A Trip To ACME Tools

It was beautiful out today.  After the exciting Spain vs. Paraguay match I went to ACME tools.  Larry had sent me something via email and I needed to check it out.  But I am getting ahead of myself.

In the Past

With the projects I have done thus far, it has been necessary to figure out methods for completing tasks which would otherwise be done on a machine, by most woodworkers.  To get my router table flat, I spent hours upon hours going over it with my router, then with a belt sander and finally with Robert Burns the mouse sander.  I didn’t have any hand planes at that time.  Now I do and I can tell you, even though I am still developing my hand planing skill, it would have gone much more quickly with them.

To get the board to the correct thickness, to make my tiny walnut box, I had to remove over half of its thickness.  This took a lot of effort and time.  It also wasted a half the wood.  To get the cuts right for my box, I created a jig, to be used with a chamfer bit.  The list goes on, but you get the idea.

I have been thinking for a long time that it is time to make a major tool purchase.  When I began woodworking may people told me that the most important major purchase I would make, is my table saw.  It seemed like it might actually be a commandment.  Their reasoning seemed, well, reasonable.  The safest table saw is the Saw Stop, so I got it in my head that is what I wanted.

As time passed and I learned and read more, I found that Festool makes a plunge cut circular saw and track system, which seems to do the same thing.  There is a table which one can get, with all sorts of additional attachments, and even dust collection.  I am a fan of Festool, because of Marey the PSB 300 EQ, which is a jigsaw, though it is technically a saber saw, but if I called it that you would imagine something different.  It is sort of like how people use the word decimate to mean completely destroy, though it only means to kill one in ten, but if you use it correctly, people won’t get your meaning.  I digress.

The point is that I had heard that it does ‘Everything’ a table saw would do and more.  It is the and more that caught my attention.  It is light weight, can be folded up, and taken to the job site.  I don’t have a job site, but I do have delusions of grandeur about replacing the deck on the house, and I could see setting it up in the backyard and having a deck building free for all.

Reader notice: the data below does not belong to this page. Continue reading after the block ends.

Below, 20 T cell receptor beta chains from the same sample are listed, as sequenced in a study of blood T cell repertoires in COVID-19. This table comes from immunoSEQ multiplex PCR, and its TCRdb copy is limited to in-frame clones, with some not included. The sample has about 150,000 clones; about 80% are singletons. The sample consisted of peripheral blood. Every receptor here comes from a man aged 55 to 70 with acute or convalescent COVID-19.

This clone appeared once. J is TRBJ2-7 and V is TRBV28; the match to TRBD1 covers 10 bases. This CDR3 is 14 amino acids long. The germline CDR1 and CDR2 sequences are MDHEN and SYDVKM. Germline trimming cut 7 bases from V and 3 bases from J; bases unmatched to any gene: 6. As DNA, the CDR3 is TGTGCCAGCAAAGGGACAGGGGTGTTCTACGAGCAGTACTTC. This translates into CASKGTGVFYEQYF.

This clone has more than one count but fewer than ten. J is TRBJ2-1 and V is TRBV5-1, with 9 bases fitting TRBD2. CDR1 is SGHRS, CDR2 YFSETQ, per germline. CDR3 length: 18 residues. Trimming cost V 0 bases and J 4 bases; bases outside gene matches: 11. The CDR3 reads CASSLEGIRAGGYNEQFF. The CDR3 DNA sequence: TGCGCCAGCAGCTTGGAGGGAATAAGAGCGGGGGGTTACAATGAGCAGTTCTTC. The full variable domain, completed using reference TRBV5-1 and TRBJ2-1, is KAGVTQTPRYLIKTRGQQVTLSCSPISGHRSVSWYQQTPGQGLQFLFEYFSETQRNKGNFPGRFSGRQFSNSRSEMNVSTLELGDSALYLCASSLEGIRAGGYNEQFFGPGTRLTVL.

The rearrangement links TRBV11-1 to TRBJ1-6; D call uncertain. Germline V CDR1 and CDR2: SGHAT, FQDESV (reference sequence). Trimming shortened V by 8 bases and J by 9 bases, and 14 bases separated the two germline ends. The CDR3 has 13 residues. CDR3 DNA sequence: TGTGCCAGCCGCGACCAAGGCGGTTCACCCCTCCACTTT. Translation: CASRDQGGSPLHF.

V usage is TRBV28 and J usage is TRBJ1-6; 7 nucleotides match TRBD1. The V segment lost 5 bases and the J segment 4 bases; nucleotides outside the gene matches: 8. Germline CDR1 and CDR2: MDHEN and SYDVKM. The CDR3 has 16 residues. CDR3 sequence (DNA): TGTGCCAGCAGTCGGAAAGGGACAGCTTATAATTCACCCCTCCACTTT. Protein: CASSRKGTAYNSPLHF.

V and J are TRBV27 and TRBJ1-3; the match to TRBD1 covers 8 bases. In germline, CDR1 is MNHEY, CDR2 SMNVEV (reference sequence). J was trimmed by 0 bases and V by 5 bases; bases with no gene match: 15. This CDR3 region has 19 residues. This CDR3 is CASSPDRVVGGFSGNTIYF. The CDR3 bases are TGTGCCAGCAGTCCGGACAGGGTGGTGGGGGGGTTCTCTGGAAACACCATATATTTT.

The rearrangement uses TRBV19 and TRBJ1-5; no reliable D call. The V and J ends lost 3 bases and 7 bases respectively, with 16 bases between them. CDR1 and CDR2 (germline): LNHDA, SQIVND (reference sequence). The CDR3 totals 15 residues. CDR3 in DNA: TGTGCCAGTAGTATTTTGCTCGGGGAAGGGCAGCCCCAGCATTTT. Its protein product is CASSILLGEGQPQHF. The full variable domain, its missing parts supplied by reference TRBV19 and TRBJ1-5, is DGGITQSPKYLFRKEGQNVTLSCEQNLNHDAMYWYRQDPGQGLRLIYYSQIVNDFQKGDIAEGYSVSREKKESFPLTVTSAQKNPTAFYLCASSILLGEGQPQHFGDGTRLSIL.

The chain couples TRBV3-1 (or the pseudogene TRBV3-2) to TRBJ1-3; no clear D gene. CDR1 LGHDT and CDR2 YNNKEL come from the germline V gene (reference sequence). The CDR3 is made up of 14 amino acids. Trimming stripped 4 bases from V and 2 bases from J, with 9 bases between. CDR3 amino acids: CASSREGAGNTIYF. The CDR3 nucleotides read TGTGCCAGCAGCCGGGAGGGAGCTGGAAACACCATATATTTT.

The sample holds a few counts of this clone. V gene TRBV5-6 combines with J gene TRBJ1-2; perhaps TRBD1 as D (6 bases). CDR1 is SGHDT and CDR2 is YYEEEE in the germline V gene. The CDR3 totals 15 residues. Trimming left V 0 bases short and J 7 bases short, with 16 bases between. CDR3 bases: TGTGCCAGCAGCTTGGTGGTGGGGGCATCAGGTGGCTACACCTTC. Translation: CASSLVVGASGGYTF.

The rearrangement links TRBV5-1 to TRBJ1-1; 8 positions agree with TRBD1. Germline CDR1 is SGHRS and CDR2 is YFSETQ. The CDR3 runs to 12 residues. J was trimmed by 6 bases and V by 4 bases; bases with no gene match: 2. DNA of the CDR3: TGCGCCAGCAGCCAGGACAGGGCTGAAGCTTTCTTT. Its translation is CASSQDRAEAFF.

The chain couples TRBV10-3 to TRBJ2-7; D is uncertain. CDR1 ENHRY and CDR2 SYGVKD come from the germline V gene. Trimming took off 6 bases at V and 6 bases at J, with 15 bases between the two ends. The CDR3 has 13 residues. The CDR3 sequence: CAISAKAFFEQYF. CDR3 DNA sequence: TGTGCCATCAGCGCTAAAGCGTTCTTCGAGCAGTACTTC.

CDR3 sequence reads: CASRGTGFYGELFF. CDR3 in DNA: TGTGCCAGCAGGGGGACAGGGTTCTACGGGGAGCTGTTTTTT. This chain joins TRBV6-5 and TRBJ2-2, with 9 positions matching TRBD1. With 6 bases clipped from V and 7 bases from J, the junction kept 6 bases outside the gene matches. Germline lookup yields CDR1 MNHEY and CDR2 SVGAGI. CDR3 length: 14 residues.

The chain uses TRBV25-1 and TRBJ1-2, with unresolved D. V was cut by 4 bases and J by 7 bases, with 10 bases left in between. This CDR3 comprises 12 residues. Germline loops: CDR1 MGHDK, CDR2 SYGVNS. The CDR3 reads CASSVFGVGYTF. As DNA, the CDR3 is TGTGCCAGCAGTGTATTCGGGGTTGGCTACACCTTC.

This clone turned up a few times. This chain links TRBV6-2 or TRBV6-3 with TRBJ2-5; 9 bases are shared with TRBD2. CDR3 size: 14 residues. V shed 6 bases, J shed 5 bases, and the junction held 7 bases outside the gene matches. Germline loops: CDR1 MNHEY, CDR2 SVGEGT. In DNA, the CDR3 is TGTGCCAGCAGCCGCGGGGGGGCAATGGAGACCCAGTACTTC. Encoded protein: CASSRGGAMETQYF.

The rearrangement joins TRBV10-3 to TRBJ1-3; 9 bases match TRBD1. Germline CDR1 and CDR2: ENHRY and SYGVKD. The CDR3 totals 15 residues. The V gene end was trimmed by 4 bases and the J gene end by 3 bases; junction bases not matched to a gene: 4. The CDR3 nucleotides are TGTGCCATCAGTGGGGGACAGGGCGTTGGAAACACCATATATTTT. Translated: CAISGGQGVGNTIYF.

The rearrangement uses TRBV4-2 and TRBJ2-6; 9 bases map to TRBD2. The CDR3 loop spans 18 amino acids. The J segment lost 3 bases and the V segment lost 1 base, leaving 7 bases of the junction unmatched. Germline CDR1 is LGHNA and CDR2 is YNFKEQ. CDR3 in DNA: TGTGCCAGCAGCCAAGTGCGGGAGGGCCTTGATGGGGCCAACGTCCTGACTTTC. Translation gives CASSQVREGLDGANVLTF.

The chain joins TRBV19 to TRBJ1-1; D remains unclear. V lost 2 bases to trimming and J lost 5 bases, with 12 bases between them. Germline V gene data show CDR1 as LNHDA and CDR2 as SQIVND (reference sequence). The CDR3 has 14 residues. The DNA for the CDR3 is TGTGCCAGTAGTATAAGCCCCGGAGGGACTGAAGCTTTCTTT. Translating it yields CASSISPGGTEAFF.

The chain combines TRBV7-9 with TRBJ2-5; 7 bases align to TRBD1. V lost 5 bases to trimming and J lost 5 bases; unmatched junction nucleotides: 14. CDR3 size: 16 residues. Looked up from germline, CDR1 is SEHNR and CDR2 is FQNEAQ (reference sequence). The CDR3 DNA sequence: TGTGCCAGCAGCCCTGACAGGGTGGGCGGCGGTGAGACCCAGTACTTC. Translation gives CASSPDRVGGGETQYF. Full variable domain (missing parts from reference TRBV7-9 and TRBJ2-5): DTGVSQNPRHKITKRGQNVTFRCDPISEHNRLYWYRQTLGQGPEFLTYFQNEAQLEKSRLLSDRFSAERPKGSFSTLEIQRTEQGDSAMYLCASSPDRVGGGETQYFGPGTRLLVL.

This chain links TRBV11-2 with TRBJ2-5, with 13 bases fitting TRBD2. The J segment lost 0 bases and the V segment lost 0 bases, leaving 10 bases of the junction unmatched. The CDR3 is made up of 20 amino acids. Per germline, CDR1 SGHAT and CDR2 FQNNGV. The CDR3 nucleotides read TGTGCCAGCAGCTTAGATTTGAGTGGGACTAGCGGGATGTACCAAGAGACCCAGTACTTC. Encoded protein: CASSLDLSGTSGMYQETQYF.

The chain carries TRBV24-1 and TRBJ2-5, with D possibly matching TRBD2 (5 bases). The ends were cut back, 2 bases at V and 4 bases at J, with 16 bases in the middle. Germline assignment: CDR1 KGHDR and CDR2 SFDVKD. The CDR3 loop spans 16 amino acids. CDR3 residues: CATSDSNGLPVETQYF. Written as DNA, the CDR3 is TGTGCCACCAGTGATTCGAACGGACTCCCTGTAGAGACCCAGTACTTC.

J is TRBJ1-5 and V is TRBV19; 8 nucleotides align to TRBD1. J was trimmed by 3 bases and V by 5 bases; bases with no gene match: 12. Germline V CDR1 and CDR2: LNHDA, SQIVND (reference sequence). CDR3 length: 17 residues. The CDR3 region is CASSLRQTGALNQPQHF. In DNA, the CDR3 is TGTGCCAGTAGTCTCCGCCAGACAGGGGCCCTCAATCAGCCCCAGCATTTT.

Ask the Experts

I sought help from my tweeple on twitter.  (mom, that isn’t a typo, I meant to say tweeple, it is twitter speak).  There was a lively discussion about the two options.  One person pointed out that it wasn’t really apples to oranges, as the Saw Stop is around 2500 apples, while the Festool would be around 2000 oranges with all the gizmos.  This assumes that the price of apples and oranges are one dollar a piece, or 0.7967 Euros each.  This was a valid point and made me wish I had some fruit to snack on.

The real question I had was could the Festool really perform all the same functions of a table saw?  There were several good suggestions of things that the table saw did better, and a few things that people didn’t think the Festool system could do at all.  One concern was cutting pieces smaller than about 4″.  This I researched and there is an add on device which allows cutting down to 1/32.  It was while doing this research that I ran across a Festool Forum.  The Talk Festool Forum was very helpful.  I was able to read a lot about the plunge saws and track system.  It seems that some very avid users believe that a table saw is still necessary.